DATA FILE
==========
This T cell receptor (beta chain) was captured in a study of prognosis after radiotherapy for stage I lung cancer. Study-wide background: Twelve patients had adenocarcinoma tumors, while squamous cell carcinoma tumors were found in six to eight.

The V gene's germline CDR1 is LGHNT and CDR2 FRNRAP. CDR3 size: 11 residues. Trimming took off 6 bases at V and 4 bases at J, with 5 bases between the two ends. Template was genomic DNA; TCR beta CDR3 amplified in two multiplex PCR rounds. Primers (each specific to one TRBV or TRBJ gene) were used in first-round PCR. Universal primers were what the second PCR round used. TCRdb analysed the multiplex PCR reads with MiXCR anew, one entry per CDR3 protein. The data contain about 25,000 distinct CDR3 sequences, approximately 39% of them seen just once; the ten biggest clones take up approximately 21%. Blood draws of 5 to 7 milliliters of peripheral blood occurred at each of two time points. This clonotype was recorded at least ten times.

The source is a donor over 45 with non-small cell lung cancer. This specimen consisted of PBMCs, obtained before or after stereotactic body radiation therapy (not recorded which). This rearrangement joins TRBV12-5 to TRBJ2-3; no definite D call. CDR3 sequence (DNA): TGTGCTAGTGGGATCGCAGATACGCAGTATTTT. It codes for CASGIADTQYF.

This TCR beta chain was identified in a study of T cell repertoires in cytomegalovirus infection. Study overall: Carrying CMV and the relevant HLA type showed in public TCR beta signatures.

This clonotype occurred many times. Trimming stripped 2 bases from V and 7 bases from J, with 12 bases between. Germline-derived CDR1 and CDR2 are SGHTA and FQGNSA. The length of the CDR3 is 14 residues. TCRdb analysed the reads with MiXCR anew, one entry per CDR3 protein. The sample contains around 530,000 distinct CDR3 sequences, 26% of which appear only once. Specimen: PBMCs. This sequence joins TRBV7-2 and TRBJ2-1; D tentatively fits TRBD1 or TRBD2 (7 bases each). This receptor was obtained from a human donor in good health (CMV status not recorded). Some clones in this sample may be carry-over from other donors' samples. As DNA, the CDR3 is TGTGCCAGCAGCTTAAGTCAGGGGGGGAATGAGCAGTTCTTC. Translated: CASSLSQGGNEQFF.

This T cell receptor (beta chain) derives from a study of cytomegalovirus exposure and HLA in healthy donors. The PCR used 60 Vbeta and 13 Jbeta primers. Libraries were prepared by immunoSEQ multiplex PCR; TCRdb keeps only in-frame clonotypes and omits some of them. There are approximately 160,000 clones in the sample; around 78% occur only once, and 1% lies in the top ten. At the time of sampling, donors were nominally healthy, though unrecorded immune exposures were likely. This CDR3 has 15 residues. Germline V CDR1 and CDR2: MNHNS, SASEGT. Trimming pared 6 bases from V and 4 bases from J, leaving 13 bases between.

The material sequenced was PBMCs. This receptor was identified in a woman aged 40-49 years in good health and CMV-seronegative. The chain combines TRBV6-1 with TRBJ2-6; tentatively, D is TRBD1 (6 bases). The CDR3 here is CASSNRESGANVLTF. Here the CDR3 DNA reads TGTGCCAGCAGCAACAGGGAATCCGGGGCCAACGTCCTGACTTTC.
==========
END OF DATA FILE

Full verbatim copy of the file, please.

This T cell receptor (beta chain) was captured in a study of prognosis after radiotherapy for stage I lung cancer. Study-wide background: Twelve patients had adenocarcinoma tumors, while squamous cell carcinoma tumors were found in six to eight.

The V gene's germline CDR1 is LGHNT and CDR2 FRNRAP. CDR3 size: 11 residues. Trimming took off 6 bases at V and 4 bases at J, with 5 bases between the two ends. Template was genomic DNA; TCR beta CDR3 amplified in two multiplex PCR rounds. Primers (each specific to one TRBV or TRBJ gene) were used in first-round PCR. Universal primers were what the second PCR round used. TCRdb analysed the multiplex PCR reads with MiXCR anew, one entry per CDR3 protein. The data contain about 25,000 distinct CDR3 sequences, approximately 39% of them seen just once; the ten biggest clones take up approximately 21%. Blood draws of 5 to 7 milliliters of peripheral blood occurred at each of two time points. This clonotype was recorded at least ten times.

The source is a donor over 45 with non-small cell lung cancer. This specimen consisted of PBMCs, obtained before or after stereotactic body radiation therapy (not recorded which). This rearrangement joins TRBV12-5 to TRBJ2-3; no definite D call. CDR3 sequence (DNA): TGTGCTAGTGGGATCGCAGATACGCAGTATTTT. It codes for CASGIADTQYF.

This TCR beta chain was identified in a study of T cell repertoires in cytomegalovirus infection. Study overall: Carrying CMV and the relevant HLA type showed in public TCR beta signatures.

This clonotype occurred many times. Trimming stripped 2 bases from V and 7 bases from J, with 12 bases between. Germline-derived CDR1 and CDR2 are SGHTA and FQGNSA. The length of the CDR3 is 14 residues. TCRdb analysed the reads with MiXCR anew, one entry per CDR3 protein. The sample contains around 530,000 distinct CDR3 sequences, 26% of which appear only once. Specimen: PBMCs. This sequence joins TRBV7-2 and TRBJ2-1; D tentatively fits TRBD1 or TRBD2 (7 bases each). This receptor was obtained from a human donor in good health (CMV status not recorded). Some clones in this sample may be carry-over from other donors' samples. As DNA, the CDR3 is TGTGCCAGCAGCTTAAGTCAGGGGGGGAATGAGCAGTTCTTC. Translated: CASSLSQGGNEQFF.

This T cell receptor (beta chain) derives from a study of cytomegalovirus exposure and HLA in healthy donors. The PCR used 60 Vbeta and 13 Jbeta primers. Libraries were prepared by immunoSEQ multiplex PCR; TCRdb keeps only in-frame clonotypes and omits some of them. There are approximately 160,000 clones in the sample; around 78% occur only once, and 1% lies in the top ten. At the time of sampling, donors were nominally healthy, though unrecorded immune exposures were likely. This CDR3 has 15 residues. Germline V CDR1 and CDR2: MNHNS, SASEGT. Trimming pared 6 bases from V and 4 bases from J, leaving 13 bases between.

The material sequenced was PBMCs. This receptor was identified in a woman aged 40-49 years in good health and CMV-seronegative. The chain combines TRBV6-1 with TRBJ2-6; tentatively, D is TRBD1 (6 bases). The CDR3 here is CASSNRESGANVLTF. Here the CDR3 DNA reads TGTGCCAGCAGCAACAGGGAATCCGGGGCCAACGTCCTGACTTTC.